Can a Roth IRA Be Garnished for Student Loans?

Getting a college education is expensive for most people, and student loans are often the only solution they have. However, if you take out a substantial student loan, you will have to adhere to a repayment plan. Can a Roth IRA Be Garnished for Student Loans?

Paying down a student loan often takes between ten to thirty years. It also relies on your income driven repayment plan and the amount you borrow.

Although Roth IRA helps you financially in retirement, some student loan borrowers have lost that vital lifeline. So, if you have defaulted on your student loans, this article will let you know if student loans can garnish your Roth IRA.

Can a Roth IRA Be Garnished for Student Loans?

Is Student Loan a Threat to Your Roth IRA?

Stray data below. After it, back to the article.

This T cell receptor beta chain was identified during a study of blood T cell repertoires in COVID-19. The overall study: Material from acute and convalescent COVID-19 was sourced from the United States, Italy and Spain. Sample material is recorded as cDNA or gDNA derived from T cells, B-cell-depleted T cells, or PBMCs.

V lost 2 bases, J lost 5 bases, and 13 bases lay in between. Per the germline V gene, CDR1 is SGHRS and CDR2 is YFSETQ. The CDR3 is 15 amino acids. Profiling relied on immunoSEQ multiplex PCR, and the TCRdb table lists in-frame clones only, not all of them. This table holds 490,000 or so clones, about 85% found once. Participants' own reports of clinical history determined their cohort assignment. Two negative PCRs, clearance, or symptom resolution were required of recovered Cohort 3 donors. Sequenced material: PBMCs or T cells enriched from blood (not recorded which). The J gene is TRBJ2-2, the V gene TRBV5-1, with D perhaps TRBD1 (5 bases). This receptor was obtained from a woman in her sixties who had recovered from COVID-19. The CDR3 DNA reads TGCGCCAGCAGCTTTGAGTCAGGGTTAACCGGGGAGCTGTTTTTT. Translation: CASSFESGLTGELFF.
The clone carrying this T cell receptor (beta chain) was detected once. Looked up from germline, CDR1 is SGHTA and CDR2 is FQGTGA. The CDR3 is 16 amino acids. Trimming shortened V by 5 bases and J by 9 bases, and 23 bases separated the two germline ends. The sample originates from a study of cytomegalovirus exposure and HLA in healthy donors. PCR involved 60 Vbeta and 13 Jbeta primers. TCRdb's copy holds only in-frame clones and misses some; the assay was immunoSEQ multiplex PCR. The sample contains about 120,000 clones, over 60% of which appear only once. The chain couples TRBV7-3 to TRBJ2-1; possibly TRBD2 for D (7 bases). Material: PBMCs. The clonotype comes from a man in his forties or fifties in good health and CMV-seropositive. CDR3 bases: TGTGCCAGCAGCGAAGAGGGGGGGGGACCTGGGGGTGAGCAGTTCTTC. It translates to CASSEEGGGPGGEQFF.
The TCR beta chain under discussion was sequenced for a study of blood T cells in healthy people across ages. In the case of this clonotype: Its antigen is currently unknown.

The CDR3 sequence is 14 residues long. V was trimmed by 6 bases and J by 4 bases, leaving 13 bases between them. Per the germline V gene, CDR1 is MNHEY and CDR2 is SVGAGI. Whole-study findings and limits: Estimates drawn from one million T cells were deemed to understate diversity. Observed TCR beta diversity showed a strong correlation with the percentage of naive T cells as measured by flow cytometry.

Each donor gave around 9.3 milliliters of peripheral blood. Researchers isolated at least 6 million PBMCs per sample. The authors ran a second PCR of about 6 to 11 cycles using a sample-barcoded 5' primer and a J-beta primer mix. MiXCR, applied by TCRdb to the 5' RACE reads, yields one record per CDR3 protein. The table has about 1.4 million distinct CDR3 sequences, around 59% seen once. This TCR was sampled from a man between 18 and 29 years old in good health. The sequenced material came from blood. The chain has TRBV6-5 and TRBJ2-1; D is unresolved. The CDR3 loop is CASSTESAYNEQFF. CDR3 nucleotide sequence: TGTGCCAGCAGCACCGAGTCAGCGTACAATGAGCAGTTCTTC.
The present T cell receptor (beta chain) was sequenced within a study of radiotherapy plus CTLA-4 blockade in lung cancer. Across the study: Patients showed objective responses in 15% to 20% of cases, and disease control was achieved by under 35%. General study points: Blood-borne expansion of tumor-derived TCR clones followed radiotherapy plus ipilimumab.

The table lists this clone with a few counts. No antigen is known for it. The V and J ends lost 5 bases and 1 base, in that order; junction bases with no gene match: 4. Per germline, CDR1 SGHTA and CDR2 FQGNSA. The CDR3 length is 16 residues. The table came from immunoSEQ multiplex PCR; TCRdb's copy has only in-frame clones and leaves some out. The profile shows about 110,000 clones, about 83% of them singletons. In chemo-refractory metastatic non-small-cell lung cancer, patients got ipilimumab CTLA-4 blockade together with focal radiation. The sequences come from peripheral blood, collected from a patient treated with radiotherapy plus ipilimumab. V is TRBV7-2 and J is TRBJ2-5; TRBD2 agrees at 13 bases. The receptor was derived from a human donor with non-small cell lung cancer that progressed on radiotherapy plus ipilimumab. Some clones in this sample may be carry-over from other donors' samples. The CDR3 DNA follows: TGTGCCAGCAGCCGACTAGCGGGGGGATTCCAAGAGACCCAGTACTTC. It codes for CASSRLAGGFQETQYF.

Student loans cannot garnish your IRA unless a court order is in place. Also, the laws in your state may not protect your retirement savings if the government or a private lender wins a lawsuit against you.

If you owe money to the government, it will not wait until you are nearing retirement to collect. The government can take extreme measures if you do not make payments on the student loans. Here’s how:

  • They can garnish your Social Security and Roth IRA benefits if you’re nearing retirement
  • To pay off outstanding loans, the IRS can hold your federal tax refund
  • The government can order your employer to withhold your wages
  • Depending on your situation and loan type, they may also hold your state tax refund

Many retirees in the United States rely solely on Roth IRA and Social Security benefits for their retirement income. Over the years, the number of student loan borrowers affected by garnishment has grown.

What’s the good news, then? 

There is a cap on a student loan debt that the government can garnish from your Roth IRA and Social Security.

Is There a Social Security Garnishment Limit?